Later-in-Life Lawyers: Tips for the Non-Traditional Law Student


Law school is a scary place for any new student. For an older (“nontraditional”) student, it can be intimidating as well as being ill-designed for the needs of an older, second-career student with children and a mortgage.
In its second edition, this book compiles unique advice from the author and dozens of current and former law students, on such matters as dealing with families and children, the LSAT and GPAs for the older student, the law school application process and law ...
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Later-in-Life Lawyers: Tips for the Non-Traditional Law Student (Second Edition)

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Law school is a scary place for any new student. For an older (“nontraditional”) student, it can be intimidating as well as being ill-designed for the needs of an older, second-career student with children and a mortgage.
In its second edition, this book compiles unique advice from the author and dozens of current and former law students, on such matters as dealing with families and children, the LSAT and GPAs for the older student, the law school application process and law school rankings for non-traditional students, paying for law school, surviving first year and non-academic hurdles, and the occasional skeleton in the non-traditional closet.
The second edition adds a 50-page discussion on the current financial crisis, student loans, and surviving the dismal job market for law graduates. Its price is unchanged, at US$18.95.
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Product Details

  • ISBN-13: 9781888960167
  • Publisher: Fine Print Press, The
  • Publication date: 3/15/2012
  • Edition number: 2
  • Pages: 360
  • Sales rank: 990,549
  • Product dimensions: 5.90 (w) x 8.90 (h) x 0.90 (d)

Table of Contents

Foreword xi

Introduction xv

So Why Law? Why Now?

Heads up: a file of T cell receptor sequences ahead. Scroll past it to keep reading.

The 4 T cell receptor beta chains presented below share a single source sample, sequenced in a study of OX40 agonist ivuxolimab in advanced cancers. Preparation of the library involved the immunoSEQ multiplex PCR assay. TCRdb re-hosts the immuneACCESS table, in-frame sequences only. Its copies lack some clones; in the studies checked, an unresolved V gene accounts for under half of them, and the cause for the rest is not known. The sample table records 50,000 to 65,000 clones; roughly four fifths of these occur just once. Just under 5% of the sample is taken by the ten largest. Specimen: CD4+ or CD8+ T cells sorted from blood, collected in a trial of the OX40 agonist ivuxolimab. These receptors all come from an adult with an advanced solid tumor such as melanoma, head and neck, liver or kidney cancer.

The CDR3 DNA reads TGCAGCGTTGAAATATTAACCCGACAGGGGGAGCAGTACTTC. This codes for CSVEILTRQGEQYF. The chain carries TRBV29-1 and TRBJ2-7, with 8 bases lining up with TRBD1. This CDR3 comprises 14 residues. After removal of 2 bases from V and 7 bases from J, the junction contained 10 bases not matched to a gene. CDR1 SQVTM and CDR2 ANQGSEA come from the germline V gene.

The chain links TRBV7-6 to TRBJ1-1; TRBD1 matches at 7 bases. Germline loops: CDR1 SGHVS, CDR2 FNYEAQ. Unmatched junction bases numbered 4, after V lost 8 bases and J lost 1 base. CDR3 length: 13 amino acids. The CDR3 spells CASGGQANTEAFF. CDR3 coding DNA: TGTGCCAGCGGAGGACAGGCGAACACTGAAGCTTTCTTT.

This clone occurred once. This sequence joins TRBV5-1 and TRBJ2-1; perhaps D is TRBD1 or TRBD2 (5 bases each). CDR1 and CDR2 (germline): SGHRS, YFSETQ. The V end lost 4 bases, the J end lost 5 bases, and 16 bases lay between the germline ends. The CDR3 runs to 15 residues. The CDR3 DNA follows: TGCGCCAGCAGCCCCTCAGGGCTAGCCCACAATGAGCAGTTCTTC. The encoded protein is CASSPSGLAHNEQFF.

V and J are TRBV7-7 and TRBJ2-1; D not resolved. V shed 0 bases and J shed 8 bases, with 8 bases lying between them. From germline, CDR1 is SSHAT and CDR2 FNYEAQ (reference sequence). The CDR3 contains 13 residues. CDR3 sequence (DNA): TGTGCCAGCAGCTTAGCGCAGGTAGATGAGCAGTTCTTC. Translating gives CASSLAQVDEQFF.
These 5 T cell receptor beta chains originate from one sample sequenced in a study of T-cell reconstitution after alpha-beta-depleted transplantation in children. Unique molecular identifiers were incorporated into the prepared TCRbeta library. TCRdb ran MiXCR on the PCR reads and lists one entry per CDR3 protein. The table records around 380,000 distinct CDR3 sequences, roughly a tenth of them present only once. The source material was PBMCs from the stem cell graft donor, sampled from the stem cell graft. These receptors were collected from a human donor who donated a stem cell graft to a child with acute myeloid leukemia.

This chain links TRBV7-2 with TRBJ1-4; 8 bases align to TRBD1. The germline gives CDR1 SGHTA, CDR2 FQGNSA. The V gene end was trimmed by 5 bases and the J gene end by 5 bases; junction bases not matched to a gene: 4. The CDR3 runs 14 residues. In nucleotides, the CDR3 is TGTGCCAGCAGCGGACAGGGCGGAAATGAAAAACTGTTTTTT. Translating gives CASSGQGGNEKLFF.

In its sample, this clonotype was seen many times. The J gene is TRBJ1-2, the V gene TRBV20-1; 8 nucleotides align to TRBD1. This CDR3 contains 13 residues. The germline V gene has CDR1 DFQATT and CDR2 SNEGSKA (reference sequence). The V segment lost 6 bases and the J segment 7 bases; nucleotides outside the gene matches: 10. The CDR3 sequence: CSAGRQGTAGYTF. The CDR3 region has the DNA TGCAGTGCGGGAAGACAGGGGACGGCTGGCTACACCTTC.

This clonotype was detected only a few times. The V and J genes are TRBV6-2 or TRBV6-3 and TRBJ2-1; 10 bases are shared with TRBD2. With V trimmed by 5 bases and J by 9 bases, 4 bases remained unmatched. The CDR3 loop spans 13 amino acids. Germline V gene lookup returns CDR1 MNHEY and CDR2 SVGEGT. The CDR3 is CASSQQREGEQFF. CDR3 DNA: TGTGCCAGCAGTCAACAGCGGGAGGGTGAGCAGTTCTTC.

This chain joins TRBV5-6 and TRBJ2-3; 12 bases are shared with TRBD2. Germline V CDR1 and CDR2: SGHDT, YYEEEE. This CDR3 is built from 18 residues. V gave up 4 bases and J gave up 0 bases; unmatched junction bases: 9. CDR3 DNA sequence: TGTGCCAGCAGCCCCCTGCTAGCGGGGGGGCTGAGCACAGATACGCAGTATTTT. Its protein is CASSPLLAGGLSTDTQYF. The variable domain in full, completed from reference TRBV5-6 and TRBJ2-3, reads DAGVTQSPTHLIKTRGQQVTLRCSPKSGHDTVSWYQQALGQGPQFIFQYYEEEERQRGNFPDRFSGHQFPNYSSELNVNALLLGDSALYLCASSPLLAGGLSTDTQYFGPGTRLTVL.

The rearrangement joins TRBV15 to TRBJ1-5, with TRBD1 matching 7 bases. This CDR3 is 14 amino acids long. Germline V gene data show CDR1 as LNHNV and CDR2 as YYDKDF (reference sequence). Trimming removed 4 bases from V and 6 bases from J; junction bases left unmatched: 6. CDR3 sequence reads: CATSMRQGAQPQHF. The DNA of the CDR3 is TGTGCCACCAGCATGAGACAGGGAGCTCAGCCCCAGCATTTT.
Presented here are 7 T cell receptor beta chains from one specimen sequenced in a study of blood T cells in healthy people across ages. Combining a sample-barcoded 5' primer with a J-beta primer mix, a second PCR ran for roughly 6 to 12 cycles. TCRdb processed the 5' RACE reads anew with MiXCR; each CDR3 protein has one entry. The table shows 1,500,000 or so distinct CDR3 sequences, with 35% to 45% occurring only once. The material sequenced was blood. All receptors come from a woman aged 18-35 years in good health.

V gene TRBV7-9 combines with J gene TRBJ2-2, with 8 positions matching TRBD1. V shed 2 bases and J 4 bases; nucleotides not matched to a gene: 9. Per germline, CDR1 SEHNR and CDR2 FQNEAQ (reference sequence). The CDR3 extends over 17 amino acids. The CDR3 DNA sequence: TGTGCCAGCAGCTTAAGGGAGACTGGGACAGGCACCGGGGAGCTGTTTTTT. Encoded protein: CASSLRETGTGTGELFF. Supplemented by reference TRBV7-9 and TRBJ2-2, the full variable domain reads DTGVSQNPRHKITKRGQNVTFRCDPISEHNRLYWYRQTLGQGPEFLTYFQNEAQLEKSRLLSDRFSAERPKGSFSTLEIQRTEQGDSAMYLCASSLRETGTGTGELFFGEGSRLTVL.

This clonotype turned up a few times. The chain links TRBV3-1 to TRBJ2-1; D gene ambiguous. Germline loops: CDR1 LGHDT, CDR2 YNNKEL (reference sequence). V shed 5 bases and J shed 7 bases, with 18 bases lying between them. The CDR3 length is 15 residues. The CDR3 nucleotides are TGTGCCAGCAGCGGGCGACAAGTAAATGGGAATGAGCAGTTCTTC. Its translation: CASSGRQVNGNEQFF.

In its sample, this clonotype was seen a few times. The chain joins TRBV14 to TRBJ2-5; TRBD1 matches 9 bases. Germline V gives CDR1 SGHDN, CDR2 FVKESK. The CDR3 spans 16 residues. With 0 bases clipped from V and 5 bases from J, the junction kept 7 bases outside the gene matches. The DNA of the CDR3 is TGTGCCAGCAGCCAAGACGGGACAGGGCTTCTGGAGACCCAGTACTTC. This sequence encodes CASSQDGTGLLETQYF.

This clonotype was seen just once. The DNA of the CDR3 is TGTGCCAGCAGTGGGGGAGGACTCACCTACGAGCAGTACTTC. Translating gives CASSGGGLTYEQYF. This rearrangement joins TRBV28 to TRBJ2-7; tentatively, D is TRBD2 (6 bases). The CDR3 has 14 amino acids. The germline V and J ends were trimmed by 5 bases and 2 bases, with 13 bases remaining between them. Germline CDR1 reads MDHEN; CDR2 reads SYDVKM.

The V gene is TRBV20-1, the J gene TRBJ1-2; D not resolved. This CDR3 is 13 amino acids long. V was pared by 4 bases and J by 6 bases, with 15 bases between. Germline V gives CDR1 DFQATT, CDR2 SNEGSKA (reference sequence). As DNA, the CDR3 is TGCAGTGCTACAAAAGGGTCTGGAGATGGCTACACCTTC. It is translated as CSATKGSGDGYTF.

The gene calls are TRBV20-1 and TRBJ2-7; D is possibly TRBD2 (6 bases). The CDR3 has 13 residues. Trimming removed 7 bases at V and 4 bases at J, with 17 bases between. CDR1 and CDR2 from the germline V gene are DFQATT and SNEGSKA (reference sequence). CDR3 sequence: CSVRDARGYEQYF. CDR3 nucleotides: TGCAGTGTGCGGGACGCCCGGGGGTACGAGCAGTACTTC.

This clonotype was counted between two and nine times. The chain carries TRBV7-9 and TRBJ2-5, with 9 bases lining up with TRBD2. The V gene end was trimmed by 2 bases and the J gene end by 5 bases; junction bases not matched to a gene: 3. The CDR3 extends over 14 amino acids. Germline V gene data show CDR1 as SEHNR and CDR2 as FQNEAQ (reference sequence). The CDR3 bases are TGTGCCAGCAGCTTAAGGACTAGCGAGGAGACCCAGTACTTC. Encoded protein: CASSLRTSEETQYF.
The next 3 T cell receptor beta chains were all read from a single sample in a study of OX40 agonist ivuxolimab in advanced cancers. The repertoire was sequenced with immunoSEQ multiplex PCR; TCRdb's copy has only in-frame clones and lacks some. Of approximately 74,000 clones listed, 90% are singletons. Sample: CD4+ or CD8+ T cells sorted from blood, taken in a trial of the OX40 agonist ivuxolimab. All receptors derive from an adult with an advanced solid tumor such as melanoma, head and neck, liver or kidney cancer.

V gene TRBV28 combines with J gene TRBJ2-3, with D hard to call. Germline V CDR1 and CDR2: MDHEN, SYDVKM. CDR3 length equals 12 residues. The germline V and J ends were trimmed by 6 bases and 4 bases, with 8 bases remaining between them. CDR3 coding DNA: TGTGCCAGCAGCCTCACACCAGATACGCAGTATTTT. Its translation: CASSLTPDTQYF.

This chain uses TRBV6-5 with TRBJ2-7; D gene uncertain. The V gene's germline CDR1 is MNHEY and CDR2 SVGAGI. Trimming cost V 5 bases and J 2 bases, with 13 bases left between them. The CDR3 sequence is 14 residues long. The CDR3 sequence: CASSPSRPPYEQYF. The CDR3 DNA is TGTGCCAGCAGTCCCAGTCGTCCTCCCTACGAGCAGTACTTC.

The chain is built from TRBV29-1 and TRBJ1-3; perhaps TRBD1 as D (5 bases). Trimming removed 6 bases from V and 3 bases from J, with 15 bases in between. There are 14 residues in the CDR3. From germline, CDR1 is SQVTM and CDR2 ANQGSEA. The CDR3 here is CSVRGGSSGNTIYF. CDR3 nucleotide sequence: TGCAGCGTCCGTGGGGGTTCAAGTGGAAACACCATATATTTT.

Picking a career in law for the money 4

Will I be smart enough for law school? 7

I've read One L by Turow. Realistic? 9

Am I Too Old? 10

How expensive is law school? 14

What undergraduate degree do I need for law school? 16

I have a few skeletons in the closet. Is it worth reading any further? 18

Law school with children. Even an option? 20

Isn't Law a "Do Anything" Degree? 23

Lawyers Are Always Miserable and Telling Me not to Bother. Should I Listen? 24

You know you're a nontrad when... 26

Getting In

Introduction' 27

It's All About The Numbers 27

The LSAT 28

Studying for the LSAT 30

Test Day and During The Test 36

After The Test 38

Your GPA 43

But I Went to College Years Ago 44

What About My Graduate Degree? 46

I Studied a Difficult Major. Will This Help? 47

What If I [or, ahem. Mom & Dad] Spent Six Figures on a "Top" Private Undergrad Education? 49

The Rest of the Application 50

The Personal Statement 51

The Addendum 54

Letters of Recommendation 55

Your Résumé 60

Applying 62

So How Much Will It Cost to Even Apply? 64

Where to Apply? 65

Visiting Schools 66

Does The Type Of Law You Want To Practice Affect Which Schools You Should Apply To? 70

So You're Saying It Doesn't Matter What School I Go To? 71

All About Rankings 73

So Rankings Are Not Important? 76

So They Are Important? 77

Is There Actually a Difference between High and Low Ranked Schools? 80

Attend the Highest-Ranked Law School You Get Into? 82

Picking Money Over Ranking? 84

Now I Understand the Rankings. How Do I Use Them for Choice of Where to Apply? (Or, the Basics about Reaches, Targets, and Safeties.) 85

How Many Schools to Apply To? 87

Other Considerations: Attending Full-Time or Part-Time 88

Money 91

Where Can You Realistically Apply To? 93

Where To Go for Help during the Admissions Process 95

The Mechanics: When to Apply 98

Paper or Online Applications? 99

But Regardless, it's Still All About The Numbers. Right? 99

So Is There Anything Else I Can Do to Get In? 101

So You've Sent in The Applications. Now What? 102

More Than One Offer? What Should I Do? 106

Rejection 110

Waitlists 112

I Didn't Get In Anywhere. What Do I Do? 116

Staying Motivated 119

What Would You Do Differently If You Could Go Back In Time? 119

One Final Thing: Where-Do I Get The Money To Pay For This? 120

Everyone Else Seems to Have a Scholarship. Does That Mean I'm Stupid or Being Ripped Off? 122

Final Words Before.Starting 126

Staying in 127

So Will Law School Be What I Expect It To Be? 129

Nervous? 131

Is There Anything I Can Do To Prepare For Law School Before It Starts? 133

Career preparation 139

Other Things That You Might Want To Consider Doing Before Law School 140

First Year

The Non-Academics of Law School: Housing 143

Health Insurance 144

Bags 145

Laptops 148

What to Wear? 152

Social Events 153

1L: an Overview 153

Administration: Scheduling Classes and Swapping Sections 155

Buying Casebooks 156

Class: Socratic Issues 157

The Professors 160